Staffing Kansas City

Vetting Potential Employees for Remote Work

The workplace has experienced several changes over the last couple of months. One of the most significant being the nationwide transition to remote work practically overnight because of the pandemic. While remote work was a transition few companies would have voluntarily chosen, overwhelmingly it has been successful. In an extremely stressful time, workers as a whole have maintained reasonably high levels of productivity.

During this time, company owners have also had the opportunity to reconsider the value of remote work and the differences between workers who thrive on short-term remote assignments versus full-time employees who work well remotely. With more companies choosing to continue work-from-home initiatives, companies are becoming more open to the idea of hiring remote employees to accommodate need.

For companies who have maintained a strict policy against remote work, the hiring of remote workers can at times feel like uncharted waters. If you’re a company that doesn’t have a history of hiring employees to work remotely, it can be beneficial to work with a staffing recruiter to field the large number of applications you could potentially receive for a such a position.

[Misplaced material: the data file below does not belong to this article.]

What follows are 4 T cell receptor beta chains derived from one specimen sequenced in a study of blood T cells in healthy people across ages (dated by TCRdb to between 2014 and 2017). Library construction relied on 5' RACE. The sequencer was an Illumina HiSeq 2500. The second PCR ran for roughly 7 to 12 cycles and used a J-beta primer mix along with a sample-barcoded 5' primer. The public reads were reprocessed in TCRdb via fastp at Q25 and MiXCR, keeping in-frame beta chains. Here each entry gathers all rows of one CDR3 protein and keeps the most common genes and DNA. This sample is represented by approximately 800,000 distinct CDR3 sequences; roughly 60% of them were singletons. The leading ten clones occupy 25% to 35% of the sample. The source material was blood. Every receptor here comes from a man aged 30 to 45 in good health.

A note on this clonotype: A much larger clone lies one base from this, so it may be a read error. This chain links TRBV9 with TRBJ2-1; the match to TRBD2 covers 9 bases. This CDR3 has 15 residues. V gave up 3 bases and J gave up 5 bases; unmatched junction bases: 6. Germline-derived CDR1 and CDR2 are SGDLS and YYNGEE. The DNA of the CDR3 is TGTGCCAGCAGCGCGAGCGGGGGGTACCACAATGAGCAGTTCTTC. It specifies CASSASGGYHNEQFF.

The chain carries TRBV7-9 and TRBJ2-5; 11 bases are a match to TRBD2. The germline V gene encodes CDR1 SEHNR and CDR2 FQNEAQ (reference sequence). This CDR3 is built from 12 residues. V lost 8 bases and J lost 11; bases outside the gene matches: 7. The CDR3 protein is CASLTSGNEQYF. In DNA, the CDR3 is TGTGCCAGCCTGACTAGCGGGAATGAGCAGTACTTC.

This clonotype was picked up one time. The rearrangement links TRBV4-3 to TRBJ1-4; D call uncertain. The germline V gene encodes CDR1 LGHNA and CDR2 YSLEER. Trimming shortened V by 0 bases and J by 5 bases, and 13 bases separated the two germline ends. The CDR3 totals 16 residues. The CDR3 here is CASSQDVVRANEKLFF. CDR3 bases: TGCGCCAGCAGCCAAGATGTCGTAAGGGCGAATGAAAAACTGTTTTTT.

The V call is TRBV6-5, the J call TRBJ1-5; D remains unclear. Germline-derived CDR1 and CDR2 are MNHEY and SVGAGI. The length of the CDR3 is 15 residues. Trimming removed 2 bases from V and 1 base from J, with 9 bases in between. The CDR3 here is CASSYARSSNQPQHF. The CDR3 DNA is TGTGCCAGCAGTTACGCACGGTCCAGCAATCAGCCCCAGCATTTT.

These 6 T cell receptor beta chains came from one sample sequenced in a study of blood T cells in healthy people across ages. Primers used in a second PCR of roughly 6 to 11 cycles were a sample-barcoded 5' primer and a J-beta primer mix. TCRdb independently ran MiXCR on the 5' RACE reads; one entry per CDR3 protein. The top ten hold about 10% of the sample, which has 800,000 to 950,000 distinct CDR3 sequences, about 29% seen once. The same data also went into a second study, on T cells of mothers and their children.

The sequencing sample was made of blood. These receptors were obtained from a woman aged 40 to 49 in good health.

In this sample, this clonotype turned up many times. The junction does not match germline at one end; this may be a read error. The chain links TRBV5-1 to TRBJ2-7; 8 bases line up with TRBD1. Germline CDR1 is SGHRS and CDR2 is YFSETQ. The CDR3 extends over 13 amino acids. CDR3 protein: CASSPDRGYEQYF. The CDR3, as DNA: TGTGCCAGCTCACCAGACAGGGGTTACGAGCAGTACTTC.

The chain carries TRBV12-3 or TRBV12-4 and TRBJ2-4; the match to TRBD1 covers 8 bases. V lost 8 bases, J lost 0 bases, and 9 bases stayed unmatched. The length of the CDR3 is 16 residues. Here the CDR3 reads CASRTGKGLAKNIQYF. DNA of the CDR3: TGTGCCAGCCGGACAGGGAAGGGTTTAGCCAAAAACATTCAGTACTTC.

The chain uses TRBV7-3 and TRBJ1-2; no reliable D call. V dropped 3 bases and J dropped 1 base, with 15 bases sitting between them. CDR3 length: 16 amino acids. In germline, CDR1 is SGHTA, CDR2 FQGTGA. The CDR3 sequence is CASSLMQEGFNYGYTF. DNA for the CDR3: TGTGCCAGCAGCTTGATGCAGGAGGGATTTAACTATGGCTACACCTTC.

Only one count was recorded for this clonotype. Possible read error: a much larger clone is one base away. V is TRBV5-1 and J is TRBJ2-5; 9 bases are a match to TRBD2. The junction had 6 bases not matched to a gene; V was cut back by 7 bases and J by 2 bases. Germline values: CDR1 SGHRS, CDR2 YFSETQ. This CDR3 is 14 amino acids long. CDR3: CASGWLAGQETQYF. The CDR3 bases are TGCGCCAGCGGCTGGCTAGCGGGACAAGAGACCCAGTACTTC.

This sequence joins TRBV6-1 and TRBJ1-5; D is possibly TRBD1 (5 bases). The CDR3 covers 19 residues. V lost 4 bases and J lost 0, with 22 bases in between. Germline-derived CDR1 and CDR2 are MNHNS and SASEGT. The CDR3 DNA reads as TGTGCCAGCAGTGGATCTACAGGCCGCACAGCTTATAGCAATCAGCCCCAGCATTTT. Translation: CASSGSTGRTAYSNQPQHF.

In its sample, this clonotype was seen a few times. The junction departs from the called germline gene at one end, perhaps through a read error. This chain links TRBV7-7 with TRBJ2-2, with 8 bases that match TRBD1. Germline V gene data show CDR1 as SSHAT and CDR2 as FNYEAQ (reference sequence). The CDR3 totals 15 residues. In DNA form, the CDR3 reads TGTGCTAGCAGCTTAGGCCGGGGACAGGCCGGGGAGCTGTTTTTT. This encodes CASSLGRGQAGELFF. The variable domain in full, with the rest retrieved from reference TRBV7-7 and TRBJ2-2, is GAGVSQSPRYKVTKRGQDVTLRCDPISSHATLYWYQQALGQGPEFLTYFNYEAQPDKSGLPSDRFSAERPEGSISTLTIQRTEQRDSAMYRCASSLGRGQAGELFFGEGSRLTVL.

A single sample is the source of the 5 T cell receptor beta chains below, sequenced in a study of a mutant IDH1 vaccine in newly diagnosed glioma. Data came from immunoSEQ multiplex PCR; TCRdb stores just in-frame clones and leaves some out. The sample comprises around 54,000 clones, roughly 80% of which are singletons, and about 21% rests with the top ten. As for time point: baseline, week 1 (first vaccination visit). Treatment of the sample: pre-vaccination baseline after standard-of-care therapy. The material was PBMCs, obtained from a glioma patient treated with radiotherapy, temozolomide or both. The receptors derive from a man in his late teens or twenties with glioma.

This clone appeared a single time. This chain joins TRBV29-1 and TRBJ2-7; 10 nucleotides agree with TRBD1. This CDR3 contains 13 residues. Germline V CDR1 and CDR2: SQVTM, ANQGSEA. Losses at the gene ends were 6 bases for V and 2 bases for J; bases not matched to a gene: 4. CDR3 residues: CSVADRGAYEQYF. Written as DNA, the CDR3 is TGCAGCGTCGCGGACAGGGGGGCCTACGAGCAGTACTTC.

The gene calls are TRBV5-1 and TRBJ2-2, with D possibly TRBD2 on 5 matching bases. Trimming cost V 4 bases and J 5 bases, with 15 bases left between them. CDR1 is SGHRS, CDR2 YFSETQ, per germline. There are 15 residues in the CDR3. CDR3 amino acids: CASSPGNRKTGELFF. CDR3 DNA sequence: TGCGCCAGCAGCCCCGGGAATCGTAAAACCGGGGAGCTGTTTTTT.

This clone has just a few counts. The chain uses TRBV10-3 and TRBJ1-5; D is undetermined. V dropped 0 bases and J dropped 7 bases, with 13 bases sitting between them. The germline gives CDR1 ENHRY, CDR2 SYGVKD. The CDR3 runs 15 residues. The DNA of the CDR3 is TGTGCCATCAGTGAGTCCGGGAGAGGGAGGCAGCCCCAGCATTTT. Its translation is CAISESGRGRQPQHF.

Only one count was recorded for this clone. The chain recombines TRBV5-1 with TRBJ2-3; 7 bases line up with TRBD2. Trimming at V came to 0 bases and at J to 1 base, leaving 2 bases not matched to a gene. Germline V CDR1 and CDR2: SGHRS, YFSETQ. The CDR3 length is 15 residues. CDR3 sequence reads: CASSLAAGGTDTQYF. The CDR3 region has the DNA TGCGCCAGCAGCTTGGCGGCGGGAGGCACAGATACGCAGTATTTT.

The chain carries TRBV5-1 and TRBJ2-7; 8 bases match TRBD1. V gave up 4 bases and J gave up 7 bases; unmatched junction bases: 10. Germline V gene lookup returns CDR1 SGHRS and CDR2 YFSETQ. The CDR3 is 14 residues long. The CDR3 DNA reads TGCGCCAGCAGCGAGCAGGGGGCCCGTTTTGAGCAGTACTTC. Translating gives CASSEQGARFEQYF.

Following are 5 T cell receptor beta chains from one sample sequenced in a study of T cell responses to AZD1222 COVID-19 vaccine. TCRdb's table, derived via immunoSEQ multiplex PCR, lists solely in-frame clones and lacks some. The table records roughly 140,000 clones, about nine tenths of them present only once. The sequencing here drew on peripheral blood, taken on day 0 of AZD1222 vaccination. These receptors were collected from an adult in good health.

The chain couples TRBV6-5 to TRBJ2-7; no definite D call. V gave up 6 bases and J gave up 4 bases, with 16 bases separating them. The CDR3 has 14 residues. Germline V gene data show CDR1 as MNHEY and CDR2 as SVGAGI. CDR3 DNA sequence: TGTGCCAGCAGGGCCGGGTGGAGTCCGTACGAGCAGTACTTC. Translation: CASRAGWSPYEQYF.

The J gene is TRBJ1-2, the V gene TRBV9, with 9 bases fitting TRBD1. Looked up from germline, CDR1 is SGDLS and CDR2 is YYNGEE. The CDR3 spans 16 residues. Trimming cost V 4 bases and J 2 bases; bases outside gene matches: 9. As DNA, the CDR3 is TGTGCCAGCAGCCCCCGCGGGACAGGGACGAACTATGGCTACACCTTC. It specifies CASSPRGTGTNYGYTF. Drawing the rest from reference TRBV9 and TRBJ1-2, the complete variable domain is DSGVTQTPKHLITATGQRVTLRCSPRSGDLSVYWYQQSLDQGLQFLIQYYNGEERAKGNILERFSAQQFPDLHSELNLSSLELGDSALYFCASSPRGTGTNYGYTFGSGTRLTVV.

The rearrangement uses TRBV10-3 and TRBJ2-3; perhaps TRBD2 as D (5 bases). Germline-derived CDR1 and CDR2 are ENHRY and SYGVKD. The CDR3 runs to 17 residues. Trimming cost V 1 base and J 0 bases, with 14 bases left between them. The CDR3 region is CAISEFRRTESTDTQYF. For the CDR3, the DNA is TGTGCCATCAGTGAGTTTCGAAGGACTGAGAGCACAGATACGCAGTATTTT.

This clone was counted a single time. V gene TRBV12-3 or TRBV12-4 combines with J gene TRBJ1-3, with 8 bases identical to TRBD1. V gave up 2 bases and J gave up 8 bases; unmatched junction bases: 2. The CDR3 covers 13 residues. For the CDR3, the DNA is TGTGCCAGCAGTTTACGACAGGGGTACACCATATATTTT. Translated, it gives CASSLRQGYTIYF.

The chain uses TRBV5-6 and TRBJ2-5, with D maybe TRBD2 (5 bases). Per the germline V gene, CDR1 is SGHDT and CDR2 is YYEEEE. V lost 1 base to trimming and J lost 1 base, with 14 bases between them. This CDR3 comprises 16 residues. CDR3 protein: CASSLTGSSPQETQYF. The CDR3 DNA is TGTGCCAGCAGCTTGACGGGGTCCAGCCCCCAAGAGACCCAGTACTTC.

Evaluating Remote Employees

  1. Look for someone with previous remote experience. There is a growing field of remote employees in several industries who prefer to share their skill sets over short-term contracts. This could include an individual with experience in multiple industries who specializes in particular skills. For instance, content creation, website development or payroll accounting. Seek out these workers when you do not currently have the skill set in-house and do not have time to train someone in a new skill.
  2. Make sure that the staffing agency or in-house recruiter is prepared to hire using remote tools. This is an opportunity to see how the candidate handles remote communication technology, including the growing range of virtual meeting software such as Microsoft Teams, WebEx or Zoom. While the candidate may not have experience with a particular tool, having familiarity with similar tools can make it easier for them to pick up on the new software.
  3. Consider limiting the talent pool. Remote work could potentially draw candidates from anywhere in the nation, creating a mass of applications to sift through. Setting location parameters can help and can also decrease potential problems of working across time zones. That said, do not exclude great candidates just because they are outside your locale.
  4. Do not forget to check references. This could be an intensive process if you are working with candidates that contract with multiple companies. Contacting some of, or all of these prior employers can be a great way to learn more about the candidate and the skills they bring to the table.